#EndPoliceKillings #EndEnforcedDisappearances

Willie Kimani’s wife says unable to forgive his killers


Saturday, 11th February 2023


The guilty verdicts and subsequent sentencing of the killers of human rights lawyer Willie Kimani came as a relief for his wife, but she says she may never be able to forgive his husband’s killers.

In a Friday interview with Citizen TV’s Lulu Hassan, Hannah Kimani opened up about her husband’s murder in the hands of rogue police officers, the lengthy court case and how his demise changed her life.

Hannah narrated to Lulu how Kimani’s death had been a very traumatic experience for her and her family.

While responding to a question on whether she may ever be able to forgive his killers, she pointed out that it may be a tall order to do so.

The convicts, led by the mastermind Fredrick Leliman, had asked for forgiveness following Justice Jessie Lessit’s guilty verdict in July 2022.

“He is now asking for forgiveness. But I lost a husband, Kimani’s parents lost a son, Kimani’s siblings lost a brother. I lost a husband and father. He still has a chance to see his children, even if he will be in jail. But I will never see Kimani again. He is gone,” Hannah said with a heavy heart.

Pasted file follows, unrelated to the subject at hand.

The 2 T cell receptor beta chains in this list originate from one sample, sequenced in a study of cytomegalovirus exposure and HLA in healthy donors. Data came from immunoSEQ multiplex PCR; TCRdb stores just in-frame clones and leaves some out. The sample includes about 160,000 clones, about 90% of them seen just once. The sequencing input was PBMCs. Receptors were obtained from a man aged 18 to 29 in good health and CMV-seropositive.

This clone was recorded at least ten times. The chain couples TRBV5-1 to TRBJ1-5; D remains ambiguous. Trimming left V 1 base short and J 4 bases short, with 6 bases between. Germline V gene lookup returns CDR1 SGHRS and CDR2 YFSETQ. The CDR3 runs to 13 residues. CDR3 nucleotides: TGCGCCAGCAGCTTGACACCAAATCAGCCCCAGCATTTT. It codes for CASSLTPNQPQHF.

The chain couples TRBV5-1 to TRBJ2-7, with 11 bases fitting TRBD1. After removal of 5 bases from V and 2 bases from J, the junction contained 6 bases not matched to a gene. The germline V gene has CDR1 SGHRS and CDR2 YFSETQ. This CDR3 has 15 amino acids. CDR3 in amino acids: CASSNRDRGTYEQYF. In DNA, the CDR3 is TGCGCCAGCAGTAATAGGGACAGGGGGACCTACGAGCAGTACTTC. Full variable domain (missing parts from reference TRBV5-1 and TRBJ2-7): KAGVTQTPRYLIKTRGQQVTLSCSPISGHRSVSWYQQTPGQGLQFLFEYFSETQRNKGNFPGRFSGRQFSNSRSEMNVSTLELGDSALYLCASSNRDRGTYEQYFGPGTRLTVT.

“Talking about Willie’s death is still a difficult thing for me, but when Justice Jessie Lesiit read the verdict I felt a relief and my heart was at peace,” she added.
Leliman was handed a death sentence, while his co-accused Stephen Lelei, Stephen Wanjiku and Peter Ngugi were handed jail sentences ranging from 20 to 30 years.

Alongside Kimani, the four were also found guilty of murdering Josephat Mwenda and Joseph Muiruri.
On her part, Muiruri’s sister Stella Muiruri, who was also part of the interview, said it had been a very difficult trial for her as she had to listen to harrowing tales of how her brother was murdered by people who were supposed to protect him.

Like Hannah, Stella also said it was not easy forgiving Kimani’s killers.

“Forgiving them for taking our relatives from us is not easy at the moment,” she said.

“All we have of Muiruri are memories, my brother did not have a family, the only memory we have is going to his grave to see where he was buried,” she added.



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